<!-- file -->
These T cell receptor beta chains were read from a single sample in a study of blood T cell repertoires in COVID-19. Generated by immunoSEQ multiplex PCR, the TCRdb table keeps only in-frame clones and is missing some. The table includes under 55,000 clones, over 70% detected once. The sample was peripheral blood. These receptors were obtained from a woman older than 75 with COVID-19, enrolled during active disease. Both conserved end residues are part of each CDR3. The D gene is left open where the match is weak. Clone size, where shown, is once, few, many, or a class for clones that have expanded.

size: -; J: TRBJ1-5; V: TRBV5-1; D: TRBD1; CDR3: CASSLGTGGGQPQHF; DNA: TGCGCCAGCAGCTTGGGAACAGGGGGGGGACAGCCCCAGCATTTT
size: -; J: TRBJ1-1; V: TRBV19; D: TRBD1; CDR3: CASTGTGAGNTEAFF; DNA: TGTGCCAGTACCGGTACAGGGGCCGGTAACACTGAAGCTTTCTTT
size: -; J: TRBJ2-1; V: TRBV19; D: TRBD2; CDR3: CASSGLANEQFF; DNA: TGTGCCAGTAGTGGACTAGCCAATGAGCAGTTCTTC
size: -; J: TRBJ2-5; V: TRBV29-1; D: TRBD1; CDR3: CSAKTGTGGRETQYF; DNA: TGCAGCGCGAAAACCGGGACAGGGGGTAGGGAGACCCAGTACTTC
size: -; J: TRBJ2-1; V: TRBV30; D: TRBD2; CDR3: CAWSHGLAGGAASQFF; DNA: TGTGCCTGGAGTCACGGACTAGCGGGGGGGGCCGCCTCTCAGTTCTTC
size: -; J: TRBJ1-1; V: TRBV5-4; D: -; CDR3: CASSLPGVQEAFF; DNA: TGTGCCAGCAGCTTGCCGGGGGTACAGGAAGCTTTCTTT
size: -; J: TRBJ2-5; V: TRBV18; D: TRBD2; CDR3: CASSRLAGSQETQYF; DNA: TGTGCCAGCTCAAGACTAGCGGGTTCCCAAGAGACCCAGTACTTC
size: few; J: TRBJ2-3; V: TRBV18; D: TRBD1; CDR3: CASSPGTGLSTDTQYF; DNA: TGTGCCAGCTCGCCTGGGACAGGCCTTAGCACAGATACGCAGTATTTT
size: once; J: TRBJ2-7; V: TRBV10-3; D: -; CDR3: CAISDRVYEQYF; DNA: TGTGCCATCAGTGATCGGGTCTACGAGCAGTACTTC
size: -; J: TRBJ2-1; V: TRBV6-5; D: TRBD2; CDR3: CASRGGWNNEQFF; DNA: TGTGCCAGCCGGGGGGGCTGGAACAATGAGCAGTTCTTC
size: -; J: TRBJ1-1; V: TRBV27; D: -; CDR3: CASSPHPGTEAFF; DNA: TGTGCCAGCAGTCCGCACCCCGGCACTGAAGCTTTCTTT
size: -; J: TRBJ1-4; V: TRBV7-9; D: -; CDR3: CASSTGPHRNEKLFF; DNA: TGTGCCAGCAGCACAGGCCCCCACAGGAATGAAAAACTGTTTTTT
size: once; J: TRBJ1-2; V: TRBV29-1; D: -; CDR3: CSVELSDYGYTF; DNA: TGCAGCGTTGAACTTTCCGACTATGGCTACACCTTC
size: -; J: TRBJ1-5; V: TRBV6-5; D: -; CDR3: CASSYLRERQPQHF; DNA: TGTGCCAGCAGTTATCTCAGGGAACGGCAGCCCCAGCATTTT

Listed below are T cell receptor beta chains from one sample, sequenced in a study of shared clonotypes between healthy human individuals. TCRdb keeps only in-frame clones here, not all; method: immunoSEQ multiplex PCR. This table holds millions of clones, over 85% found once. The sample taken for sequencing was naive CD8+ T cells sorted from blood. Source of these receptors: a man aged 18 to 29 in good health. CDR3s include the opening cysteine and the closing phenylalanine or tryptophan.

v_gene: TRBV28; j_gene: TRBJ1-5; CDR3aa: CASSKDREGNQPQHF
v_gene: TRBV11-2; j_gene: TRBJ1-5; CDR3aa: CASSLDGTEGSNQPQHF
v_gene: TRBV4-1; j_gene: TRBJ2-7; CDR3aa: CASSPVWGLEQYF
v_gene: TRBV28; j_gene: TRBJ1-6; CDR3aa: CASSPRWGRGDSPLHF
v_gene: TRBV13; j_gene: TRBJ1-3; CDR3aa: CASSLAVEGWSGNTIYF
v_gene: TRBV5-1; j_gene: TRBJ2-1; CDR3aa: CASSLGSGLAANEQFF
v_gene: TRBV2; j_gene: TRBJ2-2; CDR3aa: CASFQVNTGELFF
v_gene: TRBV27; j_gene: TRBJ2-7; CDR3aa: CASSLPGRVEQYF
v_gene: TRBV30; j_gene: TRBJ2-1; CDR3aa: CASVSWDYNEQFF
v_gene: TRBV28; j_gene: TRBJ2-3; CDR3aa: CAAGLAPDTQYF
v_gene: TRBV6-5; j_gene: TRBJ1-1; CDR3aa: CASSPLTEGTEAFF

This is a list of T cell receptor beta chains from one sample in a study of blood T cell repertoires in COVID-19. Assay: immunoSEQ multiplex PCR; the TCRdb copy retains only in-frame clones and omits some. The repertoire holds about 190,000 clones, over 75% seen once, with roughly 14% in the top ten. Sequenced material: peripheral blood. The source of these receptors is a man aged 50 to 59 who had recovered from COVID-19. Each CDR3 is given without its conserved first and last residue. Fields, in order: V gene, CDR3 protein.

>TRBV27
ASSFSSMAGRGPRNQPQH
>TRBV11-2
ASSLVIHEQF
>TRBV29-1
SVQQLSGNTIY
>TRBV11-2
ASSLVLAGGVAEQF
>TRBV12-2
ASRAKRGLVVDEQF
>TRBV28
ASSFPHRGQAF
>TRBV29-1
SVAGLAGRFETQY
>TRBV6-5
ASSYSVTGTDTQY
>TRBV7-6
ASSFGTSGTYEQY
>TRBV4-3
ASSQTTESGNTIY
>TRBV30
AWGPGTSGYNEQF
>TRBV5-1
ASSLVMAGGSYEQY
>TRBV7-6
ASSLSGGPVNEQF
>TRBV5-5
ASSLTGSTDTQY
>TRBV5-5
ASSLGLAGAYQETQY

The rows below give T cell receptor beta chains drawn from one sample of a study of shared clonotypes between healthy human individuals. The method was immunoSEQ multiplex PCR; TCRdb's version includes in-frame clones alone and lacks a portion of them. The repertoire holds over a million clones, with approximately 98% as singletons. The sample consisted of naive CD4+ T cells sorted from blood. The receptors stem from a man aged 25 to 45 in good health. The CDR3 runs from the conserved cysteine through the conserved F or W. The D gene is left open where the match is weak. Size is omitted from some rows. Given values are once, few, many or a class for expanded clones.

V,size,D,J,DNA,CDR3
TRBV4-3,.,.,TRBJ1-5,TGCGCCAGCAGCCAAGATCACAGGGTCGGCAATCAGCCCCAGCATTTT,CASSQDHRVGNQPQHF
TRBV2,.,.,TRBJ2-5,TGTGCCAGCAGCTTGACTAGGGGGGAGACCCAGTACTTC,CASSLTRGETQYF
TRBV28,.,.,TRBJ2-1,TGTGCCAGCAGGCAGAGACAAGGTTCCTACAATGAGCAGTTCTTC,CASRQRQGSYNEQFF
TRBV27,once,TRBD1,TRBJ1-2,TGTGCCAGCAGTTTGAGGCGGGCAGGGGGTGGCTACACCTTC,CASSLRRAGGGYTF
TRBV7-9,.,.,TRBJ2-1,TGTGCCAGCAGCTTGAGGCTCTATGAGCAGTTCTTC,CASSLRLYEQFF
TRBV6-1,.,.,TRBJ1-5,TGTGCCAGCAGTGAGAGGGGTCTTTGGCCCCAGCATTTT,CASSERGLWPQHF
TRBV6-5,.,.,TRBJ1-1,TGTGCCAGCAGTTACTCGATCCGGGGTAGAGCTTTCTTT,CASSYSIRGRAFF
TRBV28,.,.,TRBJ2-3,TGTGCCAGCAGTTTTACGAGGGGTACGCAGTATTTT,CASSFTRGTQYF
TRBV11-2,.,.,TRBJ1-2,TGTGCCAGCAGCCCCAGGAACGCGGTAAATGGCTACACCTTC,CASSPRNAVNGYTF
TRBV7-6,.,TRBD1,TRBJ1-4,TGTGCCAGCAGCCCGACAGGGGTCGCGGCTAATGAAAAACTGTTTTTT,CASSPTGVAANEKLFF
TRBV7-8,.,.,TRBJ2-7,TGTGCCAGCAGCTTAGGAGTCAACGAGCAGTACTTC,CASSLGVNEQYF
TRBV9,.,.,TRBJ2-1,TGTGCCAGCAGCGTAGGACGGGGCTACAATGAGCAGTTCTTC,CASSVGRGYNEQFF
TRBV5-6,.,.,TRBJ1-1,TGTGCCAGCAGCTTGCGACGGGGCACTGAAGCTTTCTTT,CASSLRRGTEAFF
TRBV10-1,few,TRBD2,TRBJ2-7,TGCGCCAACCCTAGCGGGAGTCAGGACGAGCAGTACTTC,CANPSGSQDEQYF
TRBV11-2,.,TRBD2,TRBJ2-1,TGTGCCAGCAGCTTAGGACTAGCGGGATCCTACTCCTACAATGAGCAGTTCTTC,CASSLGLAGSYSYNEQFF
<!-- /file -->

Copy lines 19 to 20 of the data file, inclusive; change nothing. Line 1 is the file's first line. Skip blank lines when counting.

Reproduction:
v_gene: TRBV4-1; j_gene: TRBJ2-7; CDR3aa: CASSPVWGLEQYF
v_gene: TRBV28; j_gene: TRBJ1-6; CDR3aa: CASSPRWGRGDSPLHF